Infection and Immunity

Sequestration of Plasmodium falciparum-infected erythrocytes (Pf-IRBC) in postcapillary brain endothelium is a hallmark of cerebral malaria (CM) pathogenesis. There is a correlation between adherent Pf-IRBC and increased expression of intercellular cell adhesion molecule 1 (ICAM-1), which is also a receptor for Pf-IRBC on human brain microvascular endothelial cells (HBMEC). The underlying mechanism for the increased ICAM-1 expression has not been clearly defined. Therefore, we investigated the mechanisms of ICAM-1 expression on isolated HBMEC after exposure to Pf-IRBC.

Author(s): 
Tripathi, Abhai K.
Sullivan, David J.
Stins, Monique F.
Publication Title: 
PloS One

The host immune response contributes to the onset and progression of severe malaria syndromes, such as cerebral malaria. Adjunctive immunomodulatory strategies for severe malaria may improve clinical outcome beyond that achievable with artemisinin-based therapy alone. Here, we report that prophylaxis with inhaled nitric oxide significantly reduced systemic inflammation (lower TNF, IFN? and MCP-1 in peripheral blood) and endothelial activation (decreased sICAM-1 and vWF, and increased angiopoeitin-1 levels in peripheral blood) in an experimental cerebral malaria model.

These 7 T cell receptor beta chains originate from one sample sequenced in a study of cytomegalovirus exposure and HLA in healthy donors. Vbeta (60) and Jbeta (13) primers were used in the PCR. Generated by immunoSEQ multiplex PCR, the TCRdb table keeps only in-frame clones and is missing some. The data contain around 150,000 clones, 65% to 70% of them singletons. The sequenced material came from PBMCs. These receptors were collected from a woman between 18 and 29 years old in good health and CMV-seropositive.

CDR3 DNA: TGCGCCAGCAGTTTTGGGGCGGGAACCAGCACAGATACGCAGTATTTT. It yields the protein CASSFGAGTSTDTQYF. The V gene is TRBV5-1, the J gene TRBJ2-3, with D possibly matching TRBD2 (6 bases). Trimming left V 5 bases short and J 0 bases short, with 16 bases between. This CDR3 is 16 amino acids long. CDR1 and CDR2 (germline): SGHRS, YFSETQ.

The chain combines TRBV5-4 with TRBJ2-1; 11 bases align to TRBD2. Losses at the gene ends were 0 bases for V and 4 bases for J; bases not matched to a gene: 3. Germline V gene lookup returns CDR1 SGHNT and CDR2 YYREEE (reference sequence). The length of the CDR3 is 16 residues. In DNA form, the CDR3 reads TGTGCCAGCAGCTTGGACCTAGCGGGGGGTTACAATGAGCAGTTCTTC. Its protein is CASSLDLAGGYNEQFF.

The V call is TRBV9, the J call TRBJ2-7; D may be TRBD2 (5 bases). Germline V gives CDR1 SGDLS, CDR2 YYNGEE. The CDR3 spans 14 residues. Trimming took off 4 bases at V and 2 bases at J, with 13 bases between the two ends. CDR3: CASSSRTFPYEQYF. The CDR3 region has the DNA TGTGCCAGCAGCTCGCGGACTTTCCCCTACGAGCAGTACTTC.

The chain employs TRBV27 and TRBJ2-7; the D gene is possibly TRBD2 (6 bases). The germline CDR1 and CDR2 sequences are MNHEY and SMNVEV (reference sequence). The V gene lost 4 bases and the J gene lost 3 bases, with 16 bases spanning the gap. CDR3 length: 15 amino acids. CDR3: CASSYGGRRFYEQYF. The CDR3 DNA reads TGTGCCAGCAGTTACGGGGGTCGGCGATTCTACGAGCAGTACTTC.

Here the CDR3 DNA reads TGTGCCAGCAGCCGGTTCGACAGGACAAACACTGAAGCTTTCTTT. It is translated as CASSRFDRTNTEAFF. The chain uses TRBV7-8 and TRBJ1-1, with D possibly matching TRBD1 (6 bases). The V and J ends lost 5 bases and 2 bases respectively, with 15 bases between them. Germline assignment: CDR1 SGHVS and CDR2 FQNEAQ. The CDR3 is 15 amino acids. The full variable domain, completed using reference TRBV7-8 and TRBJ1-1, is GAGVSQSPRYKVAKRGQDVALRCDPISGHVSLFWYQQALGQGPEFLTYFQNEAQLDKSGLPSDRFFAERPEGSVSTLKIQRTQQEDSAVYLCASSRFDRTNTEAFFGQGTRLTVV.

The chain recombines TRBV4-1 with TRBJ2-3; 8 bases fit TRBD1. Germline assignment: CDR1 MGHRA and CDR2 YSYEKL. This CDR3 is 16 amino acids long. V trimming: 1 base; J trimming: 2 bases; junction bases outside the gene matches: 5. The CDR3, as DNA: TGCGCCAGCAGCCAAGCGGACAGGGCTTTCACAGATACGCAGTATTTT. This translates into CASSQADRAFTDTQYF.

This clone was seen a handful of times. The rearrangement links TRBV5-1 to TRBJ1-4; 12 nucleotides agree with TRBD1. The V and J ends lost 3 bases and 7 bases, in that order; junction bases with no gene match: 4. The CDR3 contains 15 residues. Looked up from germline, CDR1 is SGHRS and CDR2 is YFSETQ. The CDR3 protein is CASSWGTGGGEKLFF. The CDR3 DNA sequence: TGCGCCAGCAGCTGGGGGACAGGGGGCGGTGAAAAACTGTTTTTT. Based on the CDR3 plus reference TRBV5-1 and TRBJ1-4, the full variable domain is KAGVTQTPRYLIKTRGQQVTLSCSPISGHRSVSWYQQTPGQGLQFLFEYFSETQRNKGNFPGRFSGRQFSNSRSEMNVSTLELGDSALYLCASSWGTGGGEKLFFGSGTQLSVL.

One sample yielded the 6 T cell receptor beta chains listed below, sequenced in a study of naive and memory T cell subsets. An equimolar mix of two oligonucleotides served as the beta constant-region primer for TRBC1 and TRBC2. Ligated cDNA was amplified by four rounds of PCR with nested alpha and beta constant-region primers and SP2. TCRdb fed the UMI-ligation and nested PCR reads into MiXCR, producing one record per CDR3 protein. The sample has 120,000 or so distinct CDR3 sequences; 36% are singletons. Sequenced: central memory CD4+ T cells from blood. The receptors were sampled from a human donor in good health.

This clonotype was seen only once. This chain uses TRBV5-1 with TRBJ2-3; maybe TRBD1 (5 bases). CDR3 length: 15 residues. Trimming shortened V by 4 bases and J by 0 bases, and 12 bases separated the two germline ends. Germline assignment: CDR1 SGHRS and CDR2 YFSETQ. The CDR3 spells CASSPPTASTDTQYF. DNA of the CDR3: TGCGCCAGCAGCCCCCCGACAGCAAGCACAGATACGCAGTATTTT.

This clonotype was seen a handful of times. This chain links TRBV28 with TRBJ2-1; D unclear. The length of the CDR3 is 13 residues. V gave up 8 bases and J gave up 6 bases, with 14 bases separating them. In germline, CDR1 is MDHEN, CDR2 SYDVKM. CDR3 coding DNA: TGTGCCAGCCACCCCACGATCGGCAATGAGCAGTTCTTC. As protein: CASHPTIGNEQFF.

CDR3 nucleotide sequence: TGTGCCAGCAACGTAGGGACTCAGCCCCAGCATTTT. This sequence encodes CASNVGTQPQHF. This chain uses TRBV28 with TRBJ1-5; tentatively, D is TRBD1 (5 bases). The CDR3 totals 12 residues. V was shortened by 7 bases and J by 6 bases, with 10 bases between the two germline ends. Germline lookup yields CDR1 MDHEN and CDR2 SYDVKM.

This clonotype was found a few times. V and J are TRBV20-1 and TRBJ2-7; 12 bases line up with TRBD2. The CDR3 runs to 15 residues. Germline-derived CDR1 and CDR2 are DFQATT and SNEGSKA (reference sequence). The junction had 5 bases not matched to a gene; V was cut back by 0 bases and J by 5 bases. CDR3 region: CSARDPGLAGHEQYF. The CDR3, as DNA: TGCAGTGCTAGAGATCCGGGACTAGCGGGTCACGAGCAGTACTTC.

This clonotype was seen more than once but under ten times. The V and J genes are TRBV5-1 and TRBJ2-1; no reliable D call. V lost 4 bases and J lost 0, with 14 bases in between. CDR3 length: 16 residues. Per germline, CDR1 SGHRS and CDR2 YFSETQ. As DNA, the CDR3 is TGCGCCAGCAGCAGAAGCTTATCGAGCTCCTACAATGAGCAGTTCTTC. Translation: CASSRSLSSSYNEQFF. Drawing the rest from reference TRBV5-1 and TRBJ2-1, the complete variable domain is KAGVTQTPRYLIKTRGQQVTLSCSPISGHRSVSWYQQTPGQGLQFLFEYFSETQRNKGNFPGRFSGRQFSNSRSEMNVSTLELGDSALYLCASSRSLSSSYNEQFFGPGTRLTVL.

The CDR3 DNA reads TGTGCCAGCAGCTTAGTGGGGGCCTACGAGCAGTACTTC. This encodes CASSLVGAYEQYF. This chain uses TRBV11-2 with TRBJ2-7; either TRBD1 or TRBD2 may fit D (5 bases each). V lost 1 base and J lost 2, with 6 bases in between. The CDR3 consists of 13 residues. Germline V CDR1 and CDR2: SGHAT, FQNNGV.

Author(s): 
Serghides, Lena
Kim, Hani
Lu, Ziyue
Kain, Dylan C.
Miller, Chris
Francis, Roland C.
Liles, W. Conrad
Zapol, Warren M.
Kain, Kevin C.
Publication Title: 
Circulation

BACKGROUND: Although diabetes confers an increased propensity toward accelerated atherogenesis, data are lacking on monocyte activity in type 2 diabetic patients with (DM2-MV) and without (DM2) macrovascular disease compared with control subjects.

Author(s):